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– Binance US Cleared to Buy Voyager Assets as Judge Dismisses SEC Objections (Read More)
– New York Attorney General Sues KuCoin, Claims Ethereum Is a Security (Read More)
– Silicon Valley Bank Shuttered by State Regulators (Read More)
– Feds Shut Down Signature Bank, Say Signature and Silicon Valley Bank Depositors Will Be Made Whole (Read More)
– CFTC Names Executives From Circle, TRM, Fireblocks Among Others to New Tech Advisory Group (Read More)
– SEC’s Gensler Reiterates ‘Proof-of-Stake’ Crypto Tokens May Be Securities (Read More)
– Taiwan’s Crypto Industry Welcomes Regulatory Announcement (Read More)
– Sushi Braces for Legal Fight After SEC Subpoena (Read More)
– Congress needs to put U.S. regulators on same page for crypto, says CFTC commissioner (Read More)
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Conflux Network: the New Rising Star of the Orient?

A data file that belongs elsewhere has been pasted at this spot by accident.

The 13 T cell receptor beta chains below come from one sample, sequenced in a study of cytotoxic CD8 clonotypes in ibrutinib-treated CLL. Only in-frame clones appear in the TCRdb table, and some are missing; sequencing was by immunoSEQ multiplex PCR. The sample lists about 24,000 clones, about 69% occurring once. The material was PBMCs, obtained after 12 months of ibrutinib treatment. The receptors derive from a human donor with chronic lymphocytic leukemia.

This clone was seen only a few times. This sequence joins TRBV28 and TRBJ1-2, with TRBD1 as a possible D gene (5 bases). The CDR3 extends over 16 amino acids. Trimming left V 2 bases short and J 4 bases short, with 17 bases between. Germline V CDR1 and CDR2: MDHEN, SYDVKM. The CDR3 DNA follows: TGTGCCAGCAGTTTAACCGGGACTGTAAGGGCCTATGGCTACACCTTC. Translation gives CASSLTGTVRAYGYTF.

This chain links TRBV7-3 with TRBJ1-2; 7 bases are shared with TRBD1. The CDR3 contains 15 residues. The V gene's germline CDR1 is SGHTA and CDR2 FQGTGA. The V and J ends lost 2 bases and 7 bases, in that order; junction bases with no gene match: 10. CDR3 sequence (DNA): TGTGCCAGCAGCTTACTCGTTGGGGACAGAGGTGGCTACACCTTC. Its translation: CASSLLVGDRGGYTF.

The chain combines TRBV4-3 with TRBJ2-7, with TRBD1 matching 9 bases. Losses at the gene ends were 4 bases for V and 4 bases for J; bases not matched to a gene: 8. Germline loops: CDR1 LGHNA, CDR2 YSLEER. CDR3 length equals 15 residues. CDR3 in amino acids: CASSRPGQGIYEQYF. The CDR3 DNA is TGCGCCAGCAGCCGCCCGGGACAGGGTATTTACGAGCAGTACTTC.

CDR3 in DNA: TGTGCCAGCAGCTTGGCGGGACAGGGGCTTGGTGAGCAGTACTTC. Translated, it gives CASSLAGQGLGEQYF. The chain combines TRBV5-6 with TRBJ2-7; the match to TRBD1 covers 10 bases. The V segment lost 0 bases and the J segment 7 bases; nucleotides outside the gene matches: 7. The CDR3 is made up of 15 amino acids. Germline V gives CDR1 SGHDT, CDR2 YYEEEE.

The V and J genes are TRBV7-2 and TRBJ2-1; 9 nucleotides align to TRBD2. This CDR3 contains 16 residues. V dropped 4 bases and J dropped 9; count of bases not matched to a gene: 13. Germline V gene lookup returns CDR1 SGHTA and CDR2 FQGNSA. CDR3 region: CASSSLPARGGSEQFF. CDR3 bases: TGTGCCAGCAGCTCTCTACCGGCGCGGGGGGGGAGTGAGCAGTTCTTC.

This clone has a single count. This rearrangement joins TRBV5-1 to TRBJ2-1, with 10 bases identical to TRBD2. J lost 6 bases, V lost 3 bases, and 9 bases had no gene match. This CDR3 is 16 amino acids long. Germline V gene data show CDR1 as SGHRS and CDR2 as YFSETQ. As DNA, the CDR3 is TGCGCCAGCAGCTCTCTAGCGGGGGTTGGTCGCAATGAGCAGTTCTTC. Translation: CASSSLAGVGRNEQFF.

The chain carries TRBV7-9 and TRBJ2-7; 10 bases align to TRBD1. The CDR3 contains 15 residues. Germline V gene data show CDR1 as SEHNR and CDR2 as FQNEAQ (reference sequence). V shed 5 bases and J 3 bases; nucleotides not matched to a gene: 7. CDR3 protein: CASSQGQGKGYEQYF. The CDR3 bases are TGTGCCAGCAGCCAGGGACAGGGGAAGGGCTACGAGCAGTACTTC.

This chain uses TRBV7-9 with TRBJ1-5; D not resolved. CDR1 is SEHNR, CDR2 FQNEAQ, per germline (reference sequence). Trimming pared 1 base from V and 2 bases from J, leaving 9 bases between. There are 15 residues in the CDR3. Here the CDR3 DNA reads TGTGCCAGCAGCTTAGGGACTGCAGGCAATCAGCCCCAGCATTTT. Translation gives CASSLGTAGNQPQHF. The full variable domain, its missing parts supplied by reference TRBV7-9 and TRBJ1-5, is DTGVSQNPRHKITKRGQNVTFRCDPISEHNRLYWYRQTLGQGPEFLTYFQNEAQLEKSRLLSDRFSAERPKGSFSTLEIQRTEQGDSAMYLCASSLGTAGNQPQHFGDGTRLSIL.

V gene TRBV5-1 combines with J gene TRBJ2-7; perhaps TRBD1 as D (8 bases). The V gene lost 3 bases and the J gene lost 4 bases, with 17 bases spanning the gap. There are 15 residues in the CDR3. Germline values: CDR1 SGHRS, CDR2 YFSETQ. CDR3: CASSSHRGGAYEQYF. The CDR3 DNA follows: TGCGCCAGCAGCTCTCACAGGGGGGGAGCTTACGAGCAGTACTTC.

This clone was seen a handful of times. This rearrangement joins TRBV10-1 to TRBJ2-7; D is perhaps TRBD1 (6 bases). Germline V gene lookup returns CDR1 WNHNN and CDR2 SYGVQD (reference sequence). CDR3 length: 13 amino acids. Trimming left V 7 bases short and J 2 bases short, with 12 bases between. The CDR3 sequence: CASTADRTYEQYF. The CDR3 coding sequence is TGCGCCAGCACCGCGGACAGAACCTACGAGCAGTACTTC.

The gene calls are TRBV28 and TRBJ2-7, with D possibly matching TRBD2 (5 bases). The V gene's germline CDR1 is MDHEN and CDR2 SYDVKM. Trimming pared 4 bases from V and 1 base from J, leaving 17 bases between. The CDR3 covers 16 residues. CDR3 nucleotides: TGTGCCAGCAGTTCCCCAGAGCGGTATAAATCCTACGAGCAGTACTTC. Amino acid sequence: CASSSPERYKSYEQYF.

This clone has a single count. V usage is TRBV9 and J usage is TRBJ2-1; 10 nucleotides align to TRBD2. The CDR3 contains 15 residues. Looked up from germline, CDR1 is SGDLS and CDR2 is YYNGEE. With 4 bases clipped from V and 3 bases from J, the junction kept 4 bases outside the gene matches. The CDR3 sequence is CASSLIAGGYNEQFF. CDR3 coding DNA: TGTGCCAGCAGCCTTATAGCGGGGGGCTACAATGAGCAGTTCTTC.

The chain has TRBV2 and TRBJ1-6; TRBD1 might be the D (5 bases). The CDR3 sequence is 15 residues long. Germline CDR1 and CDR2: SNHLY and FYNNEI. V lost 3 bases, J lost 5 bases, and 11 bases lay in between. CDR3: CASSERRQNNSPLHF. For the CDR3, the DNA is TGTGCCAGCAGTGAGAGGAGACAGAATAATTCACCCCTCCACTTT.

Hong Kong’s announcement to position itself as a global crypto hub caused a frenzy to chase after Chinese crypto projects and coins. Among them, Conflux Network (CFX) was one of the most prominent names, having gained a stunning 1770% year-to-date and catapulted to rank 46th by market capitalization as of March 31.
According to the official website, Conflux is a public blockchain project backed by the Tree-Graph Research Institute. The Institute’s chief scientist is Andrew Chi-Chih Yao, who was the winner of the Turing Award in the year of 2000. Yao was also the first Chinese scholar to receive this award.
The rest of the team consists of other Chinese computer scientists, Yao’s protégés and other Chinese computer scientists from renowned institutions like MIT, UIUC and Carnegie Mellon.
The Conflux blockchain uses a hybrid Proof-of-Work / Proof-of-Stake consensus and is theoretically capable of 3000–6000 transactions per second (TPS).